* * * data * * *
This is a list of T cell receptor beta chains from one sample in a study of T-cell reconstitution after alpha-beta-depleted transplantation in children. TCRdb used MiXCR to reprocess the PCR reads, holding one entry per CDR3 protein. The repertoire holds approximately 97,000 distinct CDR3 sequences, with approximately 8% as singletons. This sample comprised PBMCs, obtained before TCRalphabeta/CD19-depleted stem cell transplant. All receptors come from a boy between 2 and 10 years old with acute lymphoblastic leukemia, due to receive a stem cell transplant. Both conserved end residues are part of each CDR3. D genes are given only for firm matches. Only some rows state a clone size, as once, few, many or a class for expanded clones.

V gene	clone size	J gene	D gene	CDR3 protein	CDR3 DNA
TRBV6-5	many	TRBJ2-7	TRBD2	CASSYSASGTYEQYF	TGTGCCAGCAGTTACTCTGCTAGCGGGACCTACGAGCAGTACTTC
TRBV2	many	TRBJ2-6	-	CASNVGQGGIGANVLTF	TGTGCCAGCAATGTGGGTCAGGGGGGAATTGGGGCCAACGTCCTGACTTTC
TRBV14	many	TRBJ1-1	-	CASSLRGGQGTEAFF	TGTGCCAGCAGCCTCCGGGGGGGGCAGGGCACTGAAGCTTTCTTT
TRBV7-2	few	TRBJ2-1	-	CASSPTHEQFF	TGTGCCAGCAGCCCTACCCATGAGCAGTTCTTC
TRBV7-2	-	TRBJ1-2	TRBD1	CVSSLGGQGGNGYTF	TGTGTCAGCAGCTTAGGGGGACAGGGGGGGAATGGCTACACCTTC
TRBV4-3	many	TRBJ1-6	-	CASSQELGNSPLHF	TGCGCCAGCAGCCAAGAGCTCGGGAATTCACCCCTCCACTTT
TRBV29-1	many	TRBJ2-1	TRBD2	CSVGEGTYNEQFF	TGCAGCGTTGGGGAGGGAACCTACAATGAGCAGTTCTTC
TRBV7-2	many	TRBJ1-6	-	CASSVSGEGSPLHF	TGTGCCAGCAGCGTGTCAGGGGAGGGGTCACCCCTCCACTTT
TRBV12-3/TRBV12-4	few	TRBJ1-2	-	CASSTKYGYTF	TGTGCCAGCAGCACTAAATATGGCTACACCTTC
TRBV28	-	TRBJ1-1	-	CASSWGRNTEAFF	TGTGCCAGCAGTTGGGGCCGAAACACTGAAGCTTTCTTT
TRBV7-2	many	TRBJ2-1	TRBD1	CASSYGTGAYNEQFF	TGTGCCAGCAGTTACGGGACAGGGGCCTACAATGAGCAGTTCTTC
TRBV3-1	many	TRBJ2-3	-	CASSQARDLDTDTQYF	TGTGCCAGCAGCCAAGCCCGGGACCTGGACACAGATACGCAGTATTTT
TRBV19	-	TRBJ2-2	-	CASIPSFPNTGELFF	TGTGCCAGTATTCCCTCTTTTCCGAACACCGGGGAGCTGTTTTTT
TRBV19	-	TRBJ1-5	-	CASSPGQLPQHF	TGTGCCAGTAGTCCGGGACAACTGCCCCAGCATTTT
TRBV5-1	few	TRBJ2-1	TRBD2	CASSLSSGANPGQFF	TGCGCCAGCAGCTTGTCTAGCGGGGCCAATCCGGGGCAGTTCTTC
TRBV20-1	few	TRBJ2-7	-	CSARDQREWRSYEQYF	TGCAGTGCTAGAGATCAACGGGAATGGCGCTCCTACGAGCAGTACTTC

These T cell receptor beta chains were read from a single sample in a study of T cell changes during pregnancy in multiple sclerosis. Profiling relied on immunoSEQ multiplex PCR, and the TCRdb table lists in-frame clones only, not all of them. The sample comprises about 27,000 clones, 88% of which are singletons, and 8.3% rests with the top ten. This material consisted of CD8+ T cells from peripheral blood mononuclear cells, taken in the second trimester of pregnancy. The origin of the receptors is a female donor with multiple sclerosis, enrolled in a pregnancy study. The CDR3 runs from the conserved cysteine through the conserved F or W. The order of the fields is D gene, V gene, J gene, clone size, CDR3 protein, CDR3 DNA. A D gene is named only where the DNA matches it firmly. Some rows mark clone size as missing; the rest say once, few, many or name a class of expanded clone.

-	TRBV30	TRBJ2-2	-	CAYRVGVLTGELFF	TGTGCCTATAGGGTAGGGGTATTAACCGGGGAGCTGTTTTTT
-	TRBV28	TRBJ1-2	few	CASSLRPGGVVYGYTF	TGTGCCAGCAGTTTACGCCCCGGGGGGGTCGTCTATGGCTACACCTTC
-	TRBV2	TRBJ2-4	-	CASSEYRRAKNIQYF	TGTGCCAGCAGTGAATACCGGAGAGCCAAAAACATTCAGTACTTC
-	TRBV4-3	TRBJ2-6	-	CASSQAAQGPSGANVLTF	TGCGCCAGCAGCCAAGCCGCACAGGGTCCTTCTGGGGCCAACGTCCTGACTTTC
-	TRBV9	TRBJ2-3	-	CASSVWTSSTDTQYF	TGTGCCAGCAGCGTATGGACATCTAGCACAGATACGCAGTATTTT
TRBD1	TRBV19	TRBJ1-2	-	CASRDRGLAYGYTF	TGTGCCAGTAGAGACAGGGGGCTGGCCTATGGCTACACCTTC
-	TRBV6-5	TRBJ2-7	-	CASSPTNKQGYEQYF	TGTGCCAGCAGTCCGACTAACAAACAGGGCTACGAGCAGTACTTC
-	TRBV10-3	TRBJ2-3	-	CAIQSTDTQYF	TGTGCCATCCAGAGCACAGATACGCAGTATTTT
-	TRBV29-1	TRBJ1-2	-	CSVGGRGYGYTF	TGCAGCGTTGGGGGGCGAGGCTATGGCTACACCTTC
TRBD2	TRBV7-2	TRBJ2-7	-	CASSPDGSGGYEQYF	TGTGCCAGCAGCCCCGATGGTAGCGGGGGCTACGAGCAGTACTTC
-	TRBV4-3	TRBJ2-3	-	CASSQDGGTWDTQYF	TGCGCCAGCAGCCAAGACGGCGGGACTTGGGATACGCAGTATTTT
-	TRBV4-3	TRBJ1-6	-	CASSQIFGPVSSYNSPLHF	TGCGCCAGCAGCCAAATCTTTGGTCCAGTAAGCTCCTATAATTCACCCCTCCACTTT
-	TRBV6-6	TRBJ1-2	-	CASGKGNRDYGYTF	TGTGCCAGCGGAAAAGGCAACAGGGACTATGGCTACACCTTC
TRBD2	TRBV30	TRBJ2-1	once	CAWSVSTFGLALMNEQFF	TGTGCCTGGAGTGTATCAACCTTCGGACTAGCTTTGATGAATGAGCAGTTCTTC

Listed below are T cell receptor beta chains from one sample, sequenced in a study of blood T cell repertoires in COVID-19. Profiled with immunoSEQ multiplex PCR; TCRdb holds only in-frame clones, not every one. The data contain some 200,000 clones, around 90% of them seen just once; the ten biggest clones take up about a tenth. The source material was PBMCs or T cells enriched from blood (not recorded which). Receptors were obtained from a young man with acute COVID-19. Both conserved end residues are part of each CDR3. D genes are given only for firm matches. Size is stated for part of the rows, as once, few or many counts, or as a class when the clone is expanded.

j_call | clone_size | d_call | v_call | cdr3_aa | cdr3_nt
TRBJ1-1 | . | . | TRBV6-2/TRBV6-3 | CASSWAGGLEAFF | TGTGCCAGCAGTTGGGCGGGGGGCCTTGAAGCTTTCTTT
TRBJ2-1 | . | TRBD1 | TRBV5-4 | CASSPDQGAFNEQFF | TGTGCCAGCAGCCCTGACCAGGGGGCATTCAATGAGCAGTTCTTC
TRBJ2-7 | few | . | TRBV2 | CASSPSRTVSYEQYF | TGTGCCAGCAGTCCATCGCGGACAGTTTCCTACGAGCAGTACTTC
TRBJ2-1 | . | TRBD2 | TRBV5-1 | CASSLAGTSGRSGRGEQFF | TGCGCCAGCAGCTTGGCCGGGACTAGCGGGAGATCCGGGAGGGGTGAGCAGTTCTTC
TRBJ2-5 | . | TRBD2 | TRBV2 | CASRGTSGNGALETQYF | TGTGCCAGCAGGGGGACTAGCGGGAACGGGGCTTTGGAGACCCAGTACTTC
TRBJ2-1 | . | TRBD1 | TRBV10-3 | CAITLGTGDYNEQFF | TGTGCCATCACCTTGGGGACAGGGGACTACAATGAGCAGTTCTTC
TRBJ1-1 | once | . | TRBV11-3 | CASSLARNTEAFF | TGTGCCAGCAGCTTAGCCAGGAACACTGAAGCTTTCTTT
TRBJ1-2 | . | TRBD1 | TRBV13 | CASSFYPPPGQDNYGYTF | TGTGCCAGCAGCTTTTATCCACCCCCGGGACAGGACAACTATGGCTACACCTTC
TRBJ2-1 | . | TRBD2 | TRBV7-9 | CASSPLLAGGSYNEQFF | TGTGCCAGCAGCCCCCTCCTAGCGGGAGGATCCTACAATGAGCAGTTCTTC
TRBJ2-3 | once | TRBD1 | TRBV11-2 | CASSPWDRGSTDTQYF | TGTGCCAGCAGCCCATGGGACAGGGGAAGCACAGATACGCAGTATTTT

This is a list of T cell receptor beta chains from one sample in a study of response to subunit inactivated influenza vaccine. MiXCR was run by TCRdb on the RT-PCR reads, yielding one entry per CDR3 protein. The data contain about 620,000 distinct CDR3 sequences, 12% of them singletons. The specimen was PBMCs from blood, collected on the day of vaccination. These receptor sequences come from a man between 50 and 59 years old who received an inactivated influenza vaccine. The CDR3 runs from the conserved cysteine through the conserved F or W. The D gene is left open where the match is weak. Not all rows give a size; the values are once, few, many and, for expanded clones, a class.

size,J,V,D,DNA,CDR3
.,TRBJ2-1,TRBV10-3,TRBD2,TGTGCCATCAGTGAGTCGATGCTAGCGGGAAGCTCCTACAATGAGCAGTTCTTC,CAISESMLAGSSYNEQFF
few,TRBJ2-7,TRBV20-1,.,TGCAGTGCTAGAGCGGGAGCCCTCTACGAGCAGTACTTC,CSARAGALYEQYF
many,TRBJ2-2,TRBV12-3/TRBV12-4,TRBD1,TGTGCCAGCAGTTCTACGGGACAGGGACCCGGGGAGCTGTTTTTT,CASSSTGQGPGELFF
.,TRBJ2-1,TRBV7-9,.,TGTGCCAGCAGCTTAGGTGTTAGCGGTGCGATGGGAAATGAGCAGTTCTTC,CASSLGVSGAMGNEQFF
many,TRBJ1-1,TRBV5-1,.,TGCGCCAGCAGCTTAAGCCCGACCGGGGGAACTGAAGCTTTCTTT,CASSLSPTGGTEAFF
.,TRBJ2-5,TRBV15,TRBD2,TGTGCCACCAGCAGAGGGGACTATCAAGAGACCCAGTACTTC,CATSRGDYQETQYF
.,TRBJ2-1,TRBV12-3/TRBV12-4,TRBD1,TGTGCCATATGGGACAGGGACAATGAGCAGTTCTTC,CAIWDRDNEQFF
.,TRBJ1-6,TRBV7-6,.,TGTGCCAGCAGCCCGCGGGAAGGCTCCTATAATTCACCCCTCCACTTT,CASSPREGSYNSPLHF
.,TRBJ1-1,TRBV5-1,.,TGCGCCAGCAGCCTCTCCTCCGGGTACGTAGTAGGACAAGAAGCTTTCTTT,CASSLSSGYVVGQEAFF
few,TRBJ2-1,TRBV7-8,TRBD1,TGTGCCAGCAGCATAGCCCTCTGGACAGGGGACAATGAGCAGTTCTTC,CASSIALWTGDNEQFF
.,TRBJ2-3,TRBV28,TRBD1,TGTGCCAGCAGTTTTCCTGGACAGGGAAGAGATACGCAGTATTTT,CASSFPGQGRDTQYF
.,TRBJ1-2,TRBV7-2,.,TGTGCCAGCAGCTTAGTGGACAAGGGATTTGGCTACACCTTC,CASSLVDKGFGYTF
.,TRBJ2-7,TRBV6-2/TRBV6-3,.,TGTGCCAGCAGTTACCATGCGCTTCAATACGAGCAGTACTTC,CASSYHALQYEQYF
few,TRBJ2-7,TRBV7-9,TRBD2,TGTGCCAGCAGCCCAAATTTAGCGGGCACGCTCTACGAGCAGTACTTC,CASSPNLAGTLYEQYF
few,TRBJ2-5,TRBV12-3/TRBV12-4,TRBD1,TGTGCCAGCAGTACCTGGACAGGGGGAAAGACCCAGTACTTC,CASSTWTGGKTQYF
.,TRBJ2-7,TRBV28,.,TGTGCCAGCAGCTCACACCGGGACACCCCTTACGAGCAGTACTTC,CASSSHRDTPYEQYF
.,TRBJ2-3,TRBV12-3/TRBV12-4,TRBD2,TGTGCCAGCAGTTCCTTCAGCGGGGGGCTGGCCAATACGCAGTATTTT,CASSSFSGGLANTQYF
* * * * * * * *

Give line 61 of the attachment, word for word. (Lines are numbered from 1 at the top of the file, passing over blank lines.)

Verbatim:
few,TRBJ2-7,TRBV7-9,TRBD2,TGTGCCAGCAGCCCAAATTTAGCGGGCACGCTCTACGAGCAGTACTTC,CASSPNLAGTLYEQYF